A bill to dramatically expand private-sector mental health care for veterans that has been at the center of partisan attacks among House Veterans’ Affairs Committee members will be the focus of a closed-door congressional roundtable on Nov. 13.

Lawmakers are hoping to craft a compromise plan and ease tensions.

Last week, Republican members of the committee stormed out of a heated mark-up after Chairman Mark Takano, D-Calif., refused to allow minority party amendments on proposal for women veterans program reforms. Among the Republican complaints was that one mental health bill, dubbed the Improve Act, has languished in the committee for months.

The bill, which has drawn support from both Republicans and Democrats, would award grants to private-sector mental health experts in an effort to provide quicker and more convenient treatments for veterans in distress. Supporters have argued it could be a valuable new tool in the effort to reduce veterans suicide.

The concept is modeled after the Housing and Urban Development-VA Supportive Housing grants established a decade ago, which give federal dollars to local support groups who provide direct housing support to veterans. That program has been lauded as a major advance in how VA care is delivered to veterans, helping significantly reduce the homelessness numbers.

White House officials have voiced support for the idea for mental health, and the idea is among several key areas of focus for the interagency task force looking at new solutions to the veterans suicide problem. Their report on new approaches is due next spring.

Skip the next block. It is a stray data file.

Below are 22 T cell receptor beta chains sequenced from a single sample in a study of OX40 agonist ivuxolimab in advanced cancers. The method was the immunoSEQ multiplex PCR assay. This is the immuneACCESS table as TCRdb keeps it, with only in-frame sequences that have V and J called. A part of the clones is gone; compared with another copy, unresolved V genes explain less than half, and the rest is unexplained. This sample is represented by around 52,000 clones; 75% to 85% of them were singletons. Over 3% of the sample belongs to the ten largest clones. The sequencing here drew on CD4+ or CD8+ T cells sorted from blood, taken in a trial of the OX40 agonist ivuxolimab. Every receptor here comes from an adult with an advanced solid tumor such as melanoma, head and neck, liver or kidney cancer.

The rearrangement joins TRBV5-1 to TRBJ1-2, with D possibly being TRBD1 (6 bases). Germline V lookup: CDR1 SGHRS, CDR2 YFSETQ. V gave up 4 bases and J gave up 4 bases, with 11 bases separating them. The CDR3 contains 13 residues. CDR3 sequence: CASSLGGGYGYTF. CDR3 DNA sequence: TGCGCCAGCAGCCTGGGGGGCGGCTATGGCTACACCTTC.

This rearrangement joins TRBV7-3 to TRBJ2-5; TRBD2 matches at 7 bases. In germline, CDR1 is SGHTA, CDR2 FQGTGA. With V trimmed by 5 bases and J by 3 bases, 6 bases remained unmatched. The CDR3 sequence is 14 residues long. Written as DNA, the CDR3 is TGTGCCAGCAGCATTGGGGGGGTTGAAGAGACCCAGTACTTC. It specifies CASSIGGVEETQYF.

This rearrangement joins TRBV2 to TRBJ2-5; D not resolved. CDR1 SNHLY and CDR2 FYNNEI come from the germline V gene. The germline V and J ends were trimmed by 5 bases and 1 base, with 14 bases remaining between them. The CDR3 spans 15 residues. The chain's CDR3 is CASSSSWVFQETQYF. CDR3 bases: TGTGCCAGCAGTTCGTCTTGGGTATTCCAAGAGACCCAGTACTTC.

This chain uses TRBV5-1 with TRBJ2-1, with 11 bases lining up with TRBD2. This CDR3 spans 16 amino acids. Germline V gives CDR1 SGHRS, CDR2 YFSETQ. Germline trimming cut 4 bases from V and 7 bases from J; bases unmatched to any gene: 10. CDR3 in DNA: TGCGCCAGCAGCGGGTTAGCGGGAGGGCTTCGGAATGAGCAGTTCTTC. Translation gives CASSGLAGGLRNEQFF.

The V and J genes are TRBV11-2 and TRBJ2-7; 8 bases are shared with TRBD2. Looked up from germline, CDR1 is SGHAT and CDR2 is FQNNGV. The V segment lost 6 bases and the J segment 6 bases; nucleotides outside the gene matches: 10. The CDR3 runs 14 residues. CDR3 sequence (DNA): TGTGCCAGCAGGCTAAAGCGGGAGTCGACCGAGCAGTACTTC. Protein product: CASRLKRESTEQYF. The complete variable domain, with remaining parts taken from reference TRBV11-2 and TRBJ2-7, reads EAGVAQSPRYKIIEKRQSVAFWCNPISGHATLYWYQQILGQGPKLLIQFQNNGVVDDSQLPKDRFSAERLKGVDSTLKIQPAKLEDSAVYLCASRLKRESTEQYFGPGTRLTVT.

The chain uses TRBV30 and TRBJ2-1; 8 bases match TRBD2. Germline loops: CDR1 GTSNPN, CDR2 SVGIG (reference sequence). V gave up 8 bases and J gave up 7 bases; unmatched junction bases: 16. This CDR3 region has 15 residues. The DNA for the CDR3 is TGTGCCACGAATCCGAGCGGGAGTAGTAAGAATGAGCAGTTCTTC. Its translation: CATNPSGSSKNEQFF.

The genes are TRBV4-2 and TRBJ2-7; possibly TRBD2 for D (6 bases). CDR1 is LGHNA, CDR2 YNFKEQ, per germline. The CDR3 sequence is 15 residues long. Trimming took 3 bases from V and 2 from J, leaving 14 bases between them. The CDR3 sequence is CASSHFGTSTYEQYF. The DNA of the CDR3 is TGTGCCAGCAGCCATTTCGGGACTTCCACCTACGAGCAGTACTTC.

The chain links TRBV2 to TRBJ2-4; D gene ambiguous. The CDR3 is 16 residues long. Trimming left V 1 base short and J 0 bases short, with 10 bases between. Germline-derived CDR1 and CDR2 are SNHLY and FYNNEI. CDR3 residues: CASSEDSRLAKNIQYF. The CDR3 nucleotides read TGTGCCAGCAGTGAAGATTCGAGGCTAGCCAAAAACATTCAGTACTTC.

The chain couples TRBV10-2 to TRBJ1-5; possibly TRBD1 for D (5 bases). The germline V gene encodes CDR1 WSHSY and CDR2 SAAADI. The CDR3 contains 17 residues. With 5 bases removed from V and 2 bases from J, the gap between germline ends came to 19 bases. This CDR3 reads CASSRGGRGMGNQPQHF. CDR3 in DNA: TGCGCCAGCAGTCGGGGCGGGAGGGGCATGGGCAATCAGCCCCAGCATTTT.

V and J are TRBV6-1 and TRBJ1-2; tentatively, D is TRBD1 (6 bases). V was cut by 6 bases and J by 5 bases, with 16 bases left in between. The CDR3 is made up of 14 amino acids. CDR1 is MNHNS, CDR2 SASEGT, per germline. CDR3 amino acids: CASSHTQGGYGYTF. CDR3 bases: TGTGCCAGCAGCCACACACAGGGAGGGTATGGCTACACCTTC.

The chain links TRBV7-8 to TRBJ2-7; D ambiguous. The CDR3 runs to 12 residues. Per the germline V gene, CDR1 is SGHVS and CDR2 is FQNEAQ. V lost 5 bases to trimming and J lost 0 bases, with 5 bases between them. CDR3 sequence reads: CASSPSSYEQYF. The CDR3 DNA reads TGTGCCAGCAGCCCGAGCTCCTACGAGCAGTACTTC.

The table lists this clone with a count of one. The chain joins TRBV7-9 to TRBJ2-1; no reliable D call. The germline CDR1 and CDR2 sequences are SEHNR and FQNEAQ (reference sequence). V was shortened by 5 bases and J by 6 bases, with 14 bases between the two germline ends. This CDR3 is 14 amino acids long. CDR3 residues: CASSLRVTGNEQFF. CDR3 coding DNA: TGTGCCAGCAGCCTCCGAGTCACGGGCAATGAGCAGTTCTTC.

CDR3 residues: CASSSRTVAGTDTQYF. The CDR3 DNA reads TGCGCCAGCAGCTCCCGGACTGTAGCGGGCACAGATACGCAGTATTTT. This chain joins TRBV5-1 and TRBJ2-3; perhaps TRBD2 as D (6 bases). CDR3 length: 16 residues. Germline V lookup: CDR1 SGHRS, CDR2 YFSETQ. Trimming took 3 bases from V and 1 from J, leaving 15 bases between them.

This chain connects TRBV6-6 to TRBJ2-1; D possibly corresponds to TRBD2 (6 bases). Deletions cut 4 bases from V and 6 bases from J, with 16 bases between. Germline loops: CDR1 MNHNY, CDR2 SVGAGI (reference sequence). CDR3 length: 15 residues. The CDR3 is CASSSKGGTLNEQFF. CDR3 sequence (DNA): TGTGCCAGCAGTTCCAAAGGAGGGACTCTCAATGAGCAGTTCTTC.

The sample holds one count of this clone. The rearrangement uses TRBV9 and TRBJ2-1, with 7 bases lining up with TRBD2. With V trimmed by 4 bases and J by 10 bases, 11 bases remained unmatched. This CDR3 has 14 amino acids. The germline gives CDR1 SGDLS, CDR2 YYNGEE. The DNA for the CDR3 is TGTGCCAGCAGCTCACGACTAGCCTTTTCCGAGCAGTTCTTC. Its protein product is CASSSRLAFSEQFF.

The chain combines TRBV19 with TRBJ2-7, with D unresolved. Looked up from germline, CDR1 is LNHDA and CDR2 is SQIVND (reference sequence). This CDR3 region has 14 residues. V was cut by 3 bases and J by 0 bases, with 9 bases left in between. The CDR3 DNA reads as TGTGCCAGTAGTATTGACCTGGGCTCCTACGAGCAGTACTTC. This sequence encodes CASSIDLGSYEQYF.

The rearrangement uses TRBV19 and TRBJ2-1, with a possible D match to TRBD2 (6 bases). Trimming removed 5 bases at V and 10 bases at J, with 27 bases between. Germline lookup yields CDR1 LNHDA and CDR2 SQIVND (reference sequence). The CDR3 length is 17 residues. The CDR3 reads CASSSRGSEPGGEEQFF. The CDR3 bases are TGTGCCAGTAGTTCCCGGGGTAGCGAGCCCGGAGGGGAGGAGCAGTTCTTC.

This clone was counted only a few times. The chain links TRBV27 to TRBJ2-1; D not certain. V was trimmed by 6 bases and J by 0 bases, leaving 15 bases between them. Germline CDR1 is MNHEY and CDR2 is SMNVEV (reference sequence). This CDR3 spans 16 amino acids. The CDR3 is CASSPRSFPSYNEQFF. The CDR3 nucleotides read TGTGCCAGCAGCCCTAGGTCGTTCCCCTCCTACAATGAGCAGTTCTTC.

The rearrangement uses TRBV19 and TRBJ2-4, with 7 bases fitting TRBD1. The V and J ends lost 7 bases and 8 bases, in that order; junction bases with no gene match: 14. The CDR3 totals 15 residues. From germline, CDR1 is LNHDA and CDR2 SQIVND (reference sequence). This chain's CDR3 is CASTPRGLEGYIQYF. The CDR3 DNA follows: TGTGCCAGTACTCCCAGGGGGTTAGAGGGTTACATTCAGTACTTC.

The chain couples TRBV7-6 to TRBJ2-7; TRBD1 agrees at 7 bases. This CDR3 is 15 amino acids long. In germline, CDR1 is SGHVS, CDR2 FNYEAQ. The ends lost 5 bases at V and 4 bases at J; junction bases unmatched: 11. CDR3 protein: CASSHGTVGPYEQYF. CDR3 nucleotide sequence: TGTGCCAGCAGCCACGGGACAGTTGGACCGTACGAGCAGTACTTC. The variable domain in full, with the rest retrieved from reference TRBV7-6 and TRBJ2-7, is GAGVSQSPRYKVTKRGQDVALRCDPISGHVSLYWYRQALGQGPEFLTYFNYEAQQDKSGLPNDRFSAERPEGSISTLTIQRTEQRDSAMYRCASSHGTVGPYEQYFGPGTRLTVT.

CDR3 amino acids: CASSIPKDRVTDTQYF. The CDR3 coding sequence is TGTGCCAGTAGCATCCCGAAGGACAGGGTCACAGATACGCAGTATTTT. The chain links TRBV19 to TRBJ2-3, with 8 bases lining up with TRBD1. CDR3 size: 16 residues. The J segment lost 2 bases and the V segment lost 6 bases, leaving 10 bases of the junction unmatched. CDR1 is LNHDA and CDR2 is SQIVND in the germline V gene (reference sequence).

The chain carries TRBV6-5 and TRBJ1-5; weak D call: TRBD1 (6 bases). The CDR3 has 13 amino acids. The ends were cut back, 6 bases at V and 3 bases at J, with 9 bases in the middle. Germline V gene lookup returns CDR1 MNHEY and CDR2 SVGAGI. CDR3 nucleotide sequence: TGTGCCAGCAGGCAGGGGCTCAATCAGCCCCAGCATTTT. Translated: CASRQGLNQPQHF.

But bill sponsors have argued that Congress can’t wait that long to act. According to the latest VA estimates, about 17 veterans a day die by suicide, along with another four active-duty troops, guardsmen and reservists.

In a letter to House leaders earlier this fall, VA Secretary Robert Wilkie called the legislation a chance “to get at the root causes of the suicide crisis in the nation.” Committee ranking member Rep. Phil Roe, R-Tenn., said before that walk out that “lives are at risk” with every day the legislation is delayed.

Takano said he still has concerns about the legislation, particularly what oversight and standards will be established for groups receiving the grants.

“We need new solutions that will increase coordination among community-based nonclinical services, improve the quality of life for veterans and their families, and help prevent veteran suicide as a result,” Takano said in a statement Tuesday.

“However, to ensure veterans have access to these services, we must ensure the infrastructure exists to connect veterans with the community-based organizations seeking to serve them and that critical accountability and quality assurance measures are in place.”

The debate also has echoes of earlier fights over sending VA health care dollars to private-sector physicians, which have prompted fears among critics of the administration looking to privatize parts of the department.

Veterans groups have been divided on the issue, with some fiercely backing the legislation and others warning caution about too freely awarding grants. Takano said he hopes to find a compromise on the legislation in coming weeks, starting with the roundtable.

It will also serve as the first full meeting for the committee since the walk-out, which prompted accusations of partisanship and unseemly behavior from members of both parties. Such political fights are common in many committees but not so on the veterans panel, which infrequently faces party-line votes at mark-ups.

Veterans experiencing a mental health emergency can contact the Veteran Crisis Line at 1-800-273-8255 and select option 1 for a VA staffer. Veterans, troops or their family members can also text 838255 or visit VeteransCrisisLine.net for assistance.